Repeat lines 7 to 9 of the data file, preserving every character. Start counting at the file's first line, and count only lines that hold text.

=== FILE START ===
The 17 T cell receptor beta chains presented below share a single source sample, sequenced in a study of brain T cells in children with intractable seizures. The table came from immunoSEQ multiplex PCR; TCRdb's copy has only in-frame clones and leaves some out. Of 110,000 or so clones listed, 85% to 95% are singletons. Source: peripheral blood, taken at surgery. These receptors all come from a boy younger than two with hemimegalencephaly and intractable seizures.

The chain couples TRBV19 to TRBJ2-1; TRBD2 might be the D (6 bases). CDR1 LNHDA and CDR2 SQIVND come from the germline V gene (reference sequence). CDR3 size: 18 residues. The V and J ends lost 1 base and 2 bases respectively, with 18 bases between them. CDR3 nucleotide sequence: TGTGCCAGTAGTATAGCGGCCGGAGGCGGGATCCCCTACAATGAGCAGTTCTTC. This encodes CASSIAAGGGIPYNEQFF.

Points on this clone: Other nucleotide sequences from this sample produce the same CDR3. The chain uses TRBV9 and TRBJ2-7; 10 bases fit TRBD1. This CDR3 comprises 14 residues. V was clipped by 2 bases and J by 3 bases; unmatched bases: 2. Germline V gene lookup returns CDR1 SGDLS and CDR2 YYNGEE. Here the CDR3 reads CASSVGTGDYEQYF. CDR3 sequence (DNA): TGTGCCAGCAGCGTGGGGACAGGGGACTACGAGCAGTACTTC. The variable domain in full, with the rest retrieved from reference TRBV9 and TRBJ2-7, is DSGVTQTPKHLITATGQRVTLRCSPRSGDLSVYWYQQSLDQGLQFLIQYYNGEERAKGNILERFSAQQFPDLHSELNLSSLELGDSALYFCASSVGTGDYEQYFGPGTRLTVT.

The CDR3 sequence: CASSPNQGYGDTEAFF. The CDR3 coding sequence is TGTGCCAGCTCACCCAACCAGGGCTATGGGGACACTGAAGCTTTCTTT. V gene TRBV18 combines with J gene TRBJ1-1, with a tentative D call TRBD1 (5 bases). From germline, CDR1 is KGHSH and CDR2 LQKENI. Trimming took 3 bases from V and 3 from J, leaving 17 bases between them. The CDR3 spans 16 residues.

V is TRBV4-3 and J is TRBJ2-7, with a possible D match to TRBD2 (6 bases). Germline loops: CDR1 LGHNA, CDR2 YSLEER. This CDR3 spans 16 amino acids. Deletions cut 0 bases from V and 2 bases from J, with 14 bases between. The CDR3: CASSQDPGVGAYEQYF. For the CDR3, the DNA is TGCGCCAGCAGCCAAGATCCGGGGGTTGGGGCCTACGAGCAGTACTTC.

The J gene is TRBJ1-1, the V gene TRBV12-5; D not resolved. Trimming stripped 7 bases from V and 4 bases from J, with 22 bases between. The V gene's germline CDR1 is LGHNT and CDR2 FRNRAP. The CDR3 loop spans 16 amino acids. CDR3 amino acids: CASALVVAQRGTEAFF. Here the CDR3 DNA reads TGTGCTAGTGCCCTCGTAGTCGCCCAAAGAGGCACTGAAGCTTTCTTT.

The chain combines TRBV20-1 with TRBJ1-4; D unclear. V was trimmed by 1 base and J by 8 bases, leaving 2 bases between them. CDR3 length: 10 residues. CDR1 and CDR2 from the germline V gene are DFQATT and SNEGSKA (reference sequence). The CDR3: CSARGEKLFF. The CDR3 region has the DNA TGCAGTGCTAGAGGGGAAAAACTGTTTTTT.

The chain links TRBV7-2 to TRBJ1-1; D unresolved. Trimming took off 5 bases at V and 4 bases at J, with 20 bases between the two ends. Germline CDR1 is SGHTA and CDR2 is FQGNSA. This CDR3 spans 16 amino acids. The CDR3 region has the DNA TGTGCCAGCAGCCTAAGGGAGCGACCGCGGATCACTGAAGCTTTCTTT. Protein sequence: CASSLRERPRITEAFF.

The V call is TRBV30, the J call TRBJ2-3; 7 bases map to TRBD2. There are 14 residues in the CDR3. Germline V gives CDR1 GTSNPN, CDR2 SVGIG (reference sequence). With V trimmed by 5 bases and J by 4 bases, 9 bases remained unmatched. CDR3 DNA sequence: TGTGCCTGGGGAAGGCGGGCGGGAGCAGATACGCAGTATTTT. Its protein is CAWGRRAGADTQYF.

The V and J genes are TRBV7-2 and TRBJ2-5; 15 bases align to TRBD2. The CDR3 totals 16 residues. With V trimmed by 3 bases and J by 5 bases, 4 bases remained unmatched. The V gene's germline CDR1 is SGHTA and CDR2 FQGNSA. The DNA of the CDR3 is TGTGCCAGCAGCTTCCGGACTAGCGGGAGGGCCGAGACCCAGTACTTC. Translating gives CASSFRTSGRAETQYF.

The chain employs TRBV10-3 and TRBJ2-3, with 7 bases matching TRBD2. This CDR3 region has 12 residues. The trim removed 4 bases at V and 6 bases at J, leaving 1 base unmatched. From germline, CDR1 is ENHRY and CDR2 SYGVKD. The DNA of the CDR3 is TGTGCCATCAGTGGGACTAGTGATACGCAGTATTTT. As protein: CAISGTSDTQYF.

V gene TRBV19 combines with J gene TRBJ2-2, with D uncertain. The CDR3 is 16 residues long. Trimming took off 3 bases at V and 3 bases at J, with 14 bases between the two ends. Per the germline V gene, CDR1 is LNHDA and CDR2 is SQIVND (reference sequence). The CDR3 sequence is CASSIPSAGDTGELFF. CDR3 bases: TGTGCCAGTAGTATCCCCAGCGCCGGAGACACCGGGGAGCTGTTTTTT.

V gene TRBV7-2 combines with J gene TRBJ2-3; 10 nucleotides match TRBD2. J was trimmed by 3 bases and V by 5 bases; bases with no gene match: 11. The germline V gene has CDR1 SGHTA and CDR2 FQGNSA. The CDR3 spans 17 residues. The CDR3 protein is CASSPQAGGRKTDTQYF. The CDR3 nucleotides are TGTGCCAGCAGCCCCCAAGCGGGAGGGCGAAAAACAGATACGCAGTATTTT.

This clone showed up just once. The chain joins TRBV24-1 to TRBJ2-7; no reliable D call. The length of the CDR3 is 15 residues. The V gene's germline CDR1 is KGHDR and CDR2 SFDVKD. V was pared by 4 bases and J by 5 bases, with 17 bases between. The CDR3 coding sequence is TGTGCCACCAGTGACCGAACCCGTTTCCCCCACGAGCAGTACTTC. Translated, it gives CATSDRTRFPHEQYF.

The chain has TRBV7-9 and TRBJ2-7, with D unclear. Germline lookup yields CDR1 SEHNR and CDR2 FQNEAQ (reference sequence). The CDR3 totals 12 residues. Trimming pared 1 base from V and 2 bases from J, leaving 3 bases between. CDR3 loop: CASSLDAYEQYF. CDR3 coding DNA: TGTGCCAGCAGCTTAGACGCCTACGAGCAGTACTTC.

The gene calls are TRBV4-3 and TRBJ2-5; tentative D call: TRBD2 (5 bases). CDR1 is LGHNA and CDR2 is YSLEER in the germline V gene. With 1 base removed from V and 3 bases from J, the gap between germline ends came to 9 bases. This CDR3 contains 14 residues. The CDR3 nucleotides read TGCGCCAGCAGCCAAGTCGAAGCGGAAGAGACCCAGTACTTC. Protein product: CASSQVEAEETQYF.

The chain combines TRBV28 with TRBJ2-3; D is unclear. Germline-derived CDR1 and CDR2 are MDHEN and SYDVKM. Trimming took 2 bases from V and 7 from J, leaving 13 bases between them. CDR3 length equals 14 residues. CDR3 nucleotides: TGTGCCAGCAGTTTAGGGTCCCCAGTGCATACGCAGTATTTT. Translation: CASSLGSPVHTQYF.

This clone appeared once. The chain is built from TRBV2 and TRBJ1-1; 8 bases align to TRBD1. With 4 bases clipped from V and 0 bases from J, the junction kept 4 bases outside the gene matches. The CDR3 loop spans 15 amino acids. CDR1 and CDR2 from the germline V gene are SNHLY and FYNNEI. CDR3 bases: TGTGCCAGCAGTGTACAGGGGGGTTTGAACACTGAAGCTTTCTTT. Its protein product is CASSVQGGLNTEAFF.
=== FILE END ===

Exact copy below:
The chain combines TRBV20-1 with TRBJ1-4; D unclear. V was trimmed by 1 base and J by 8 bases, leaving 2 bases between them. CDR3 length: 10 residues. CDR1 and CDR2 from the germline V gene are DFQATT and SNEGSKA (reference sequence). The CDR3: CSARGEKLFF. The CDR3 region has the DNA TGCAGTGCTAGAGGGGAAAAACTGTTTTTT.

The chain links TRBV7-2 to TRBJ1-1; D unresolved. Trimming took off 5 bases at V and 4 bases at J, with 20 bases between the two ends. Germline CDR1 is SGHTA and CDR2 is FQGNSA. This CDR3 spans 16 amino acids. The CDR3 region has the DNA TGTGCCAGCAGCCTAAGGGAGCGACCGCGGATCACTGAAGCTTTCTTT. Protein sequence: CASSLRERPRITEAFF.

The V call is TRBV30, the J call TRBJ2-3; 7 bases map to TRBD2. There are 14 residues in the CDR3. Germline V gives CDR1 GTSNPN, CDR2 SVGIG (reference sequence). With V trimmed by 5 bases and J by 4 bases, 9 bases remained unmatched. CDR3 DNA sequence: TGTGCCTGGGGAAGGCGGGCGGGAGCAGATACGCAGTATTTT. Its protein is CAWGRRAGADTQYF.